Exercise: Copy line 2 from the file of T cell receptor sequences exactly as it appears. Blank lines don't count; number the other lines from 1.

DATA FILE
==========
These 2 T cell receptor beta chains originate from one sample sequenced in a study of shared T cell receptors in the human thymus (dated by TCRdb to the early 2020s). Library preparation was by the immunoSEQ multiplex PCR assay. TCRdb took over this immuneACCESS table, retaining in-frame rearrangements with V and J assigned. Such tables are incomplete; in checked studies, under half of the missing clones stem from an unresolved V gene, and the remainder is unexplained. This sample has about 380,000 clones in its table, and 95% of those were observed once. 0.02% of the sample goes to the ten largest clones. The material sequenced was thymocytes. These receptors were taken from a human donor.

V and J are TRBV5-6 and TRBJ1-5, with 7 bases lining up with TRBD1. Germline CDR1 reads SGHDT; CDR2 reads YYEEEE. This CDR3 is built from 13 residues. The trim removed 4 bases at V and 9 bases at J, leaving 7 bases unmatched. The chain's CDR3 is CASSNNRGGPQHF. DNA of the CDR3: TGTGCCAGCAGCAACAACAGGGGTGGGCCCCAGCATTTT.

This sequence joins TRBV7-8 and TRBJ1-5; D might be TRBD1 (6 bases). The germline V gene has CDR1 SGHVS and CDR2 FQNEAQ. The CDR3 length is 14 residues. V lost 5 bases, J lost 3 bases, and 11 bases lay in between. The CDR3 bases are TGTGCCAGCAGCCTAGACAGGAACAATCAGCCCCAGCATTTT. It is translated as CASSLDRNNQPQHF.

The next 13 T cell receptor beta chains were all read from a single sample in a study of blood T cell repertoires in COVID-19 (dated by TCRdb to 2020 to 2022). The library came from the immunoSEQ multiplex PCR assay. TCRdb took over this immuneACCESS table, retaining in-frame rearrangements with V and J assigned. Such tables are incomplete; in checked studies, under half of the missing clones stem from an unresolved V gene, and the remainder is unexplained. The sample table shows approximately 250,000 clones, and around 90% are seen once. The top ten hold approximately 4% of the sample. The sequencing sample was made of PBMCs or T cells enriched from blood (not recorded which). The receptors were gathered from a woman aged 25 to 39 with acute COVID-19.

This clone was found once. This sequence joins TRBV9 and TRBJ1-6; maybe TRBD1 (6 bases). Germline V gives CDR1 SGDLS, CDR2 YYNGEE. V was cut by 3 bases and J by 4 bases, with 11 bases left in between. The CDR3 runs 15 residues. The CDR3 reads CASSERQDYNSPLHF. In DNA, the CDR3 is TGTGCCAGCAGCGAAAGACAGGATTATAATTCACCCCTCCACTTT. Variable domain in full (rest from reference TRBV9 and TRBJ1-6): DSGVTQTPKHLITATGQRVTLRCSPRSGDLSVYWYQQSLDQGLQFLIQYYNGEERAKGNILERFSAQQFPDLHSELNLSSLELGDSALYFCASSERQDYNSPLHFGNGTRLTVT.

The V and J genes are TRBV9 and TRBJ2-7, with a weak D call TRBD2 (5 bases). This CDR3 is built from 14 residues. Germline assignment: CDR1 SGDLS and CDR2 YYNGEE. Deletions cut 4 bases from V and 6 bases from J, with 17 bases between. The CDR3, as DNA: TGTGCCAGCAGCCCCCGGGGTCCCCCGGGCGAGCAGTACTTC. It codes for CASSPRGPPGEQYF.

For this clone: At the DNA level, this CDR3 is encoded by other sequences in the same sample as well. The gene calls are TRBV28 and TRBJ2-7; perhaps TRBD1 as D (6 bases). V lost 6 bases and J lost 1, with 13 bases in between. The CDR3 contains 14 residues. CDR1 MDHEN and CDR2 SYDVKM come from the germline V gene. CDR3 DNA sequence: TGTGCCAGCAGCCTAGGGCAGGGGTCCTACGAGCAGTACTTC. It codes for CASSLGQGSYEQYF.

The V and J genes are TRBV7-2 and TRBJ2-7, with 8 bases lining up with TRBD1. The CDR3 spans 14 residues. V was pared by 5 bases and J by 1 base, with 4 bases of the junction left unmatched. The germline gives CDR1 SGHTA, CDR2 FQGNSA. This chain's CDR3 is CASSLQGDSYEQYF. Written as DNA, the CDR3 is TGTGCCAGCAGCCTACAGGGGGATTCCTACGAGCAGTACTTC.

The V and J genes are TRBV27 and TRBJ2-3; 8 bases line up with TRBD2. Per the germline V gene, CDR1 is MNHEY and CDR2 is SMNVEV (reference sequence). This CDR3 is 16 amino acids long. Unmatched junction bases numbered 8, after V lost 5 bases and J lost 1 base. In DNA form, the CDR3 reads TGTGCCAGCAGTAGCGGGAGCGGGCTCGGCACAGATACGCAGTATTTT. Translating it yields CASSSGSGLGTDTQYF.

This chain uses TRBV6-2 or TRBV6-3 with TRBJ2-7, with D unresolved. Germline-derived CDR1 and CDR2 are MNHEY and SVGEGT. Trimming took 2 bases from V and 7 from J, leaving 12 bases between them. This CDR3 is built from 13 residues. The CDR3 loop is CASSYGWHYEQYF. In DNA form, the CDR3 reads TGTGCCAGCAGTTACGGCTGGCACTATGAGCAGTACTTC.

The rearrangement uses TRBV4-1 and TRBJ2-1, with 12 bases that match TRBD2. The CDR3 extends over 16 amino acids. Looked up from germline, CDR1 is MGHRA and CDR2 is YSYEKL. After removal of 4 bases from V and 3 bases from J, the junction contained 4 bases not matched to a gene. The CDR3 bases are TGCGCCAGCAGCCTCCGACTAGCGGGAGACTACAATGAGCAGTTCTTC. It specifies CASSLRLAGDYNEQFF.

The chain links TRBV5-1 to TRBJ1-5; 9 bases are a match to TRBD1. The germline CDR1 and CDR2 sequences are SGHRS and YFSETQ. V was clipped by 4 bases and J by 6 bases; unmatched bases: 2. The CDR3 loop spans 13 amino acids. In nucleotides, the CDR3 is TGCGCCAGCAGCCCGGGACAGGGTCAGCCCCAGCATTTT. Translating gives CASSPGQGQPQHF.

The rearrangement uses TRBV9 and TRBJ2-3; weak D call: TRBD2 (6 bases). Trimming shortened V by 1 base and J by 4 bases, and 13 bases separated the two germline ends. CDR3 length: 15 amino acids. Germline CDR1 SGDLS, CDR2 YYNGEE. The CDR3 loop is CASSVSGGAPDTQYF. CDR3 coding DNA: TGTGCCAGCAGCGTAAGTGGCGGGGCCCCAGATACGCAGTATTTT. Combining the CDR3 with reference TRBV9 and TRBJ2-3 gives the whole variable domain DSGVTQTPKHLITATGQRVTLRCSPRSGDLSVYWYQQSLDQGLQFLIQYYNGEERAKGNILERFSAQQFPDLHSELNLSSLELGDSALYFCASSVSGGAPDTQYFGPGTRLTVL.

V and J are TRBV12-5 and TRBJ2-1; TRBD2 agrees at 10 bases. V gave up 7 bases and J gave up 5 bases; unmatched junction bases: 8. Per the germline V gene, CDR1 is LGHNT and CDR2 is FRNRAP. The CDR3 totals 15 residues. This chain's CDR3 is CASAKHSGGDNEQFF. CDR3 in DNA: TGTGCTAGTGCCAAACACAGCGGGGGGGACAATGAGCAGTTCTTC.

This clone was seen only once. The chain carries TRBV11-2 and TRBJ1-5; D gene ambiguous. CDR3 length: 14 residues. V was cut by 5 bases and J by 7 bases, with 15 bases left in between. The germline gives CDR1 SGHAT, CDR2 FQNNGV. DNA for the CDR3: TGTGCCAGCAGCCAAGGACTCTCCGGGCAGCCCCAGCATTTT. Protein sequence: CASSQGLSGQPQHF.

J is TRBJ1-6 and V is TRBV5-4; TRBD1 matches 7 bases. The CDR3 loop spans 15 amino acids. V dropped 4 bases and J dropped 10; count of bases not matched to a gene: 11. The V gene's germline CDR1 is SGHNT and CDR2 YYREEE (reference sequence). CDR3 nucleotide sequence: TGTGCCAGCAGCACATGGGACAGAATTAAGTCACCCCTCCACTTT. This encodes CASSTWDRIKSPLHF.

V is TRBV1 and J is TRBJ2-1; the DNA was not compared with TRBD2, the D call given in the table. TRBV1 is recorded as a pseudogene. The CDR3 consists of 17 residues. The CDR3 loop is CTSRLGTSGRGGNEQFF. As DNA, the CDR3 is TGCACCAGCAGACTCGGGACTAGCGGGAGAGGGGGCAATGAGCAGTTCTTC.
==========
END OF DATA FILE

V and J are TRBV5-6 and TRBJ1-5, with 7 bases lining up with TRBD1. Germline CDR1 reads SGHDT; CDR2 reads YYEEEE. This CDR3 is built from 13 residues. The trim removed 4 bases at V and 9 bases at J, leaving 7 bases unmatched. The chain's CDR3 is CASSNNRGGPQHF. DNA of the CDR3: TGTGCCAGCAGCAACAACAGGGGTGGGCCCCAGCATTTT.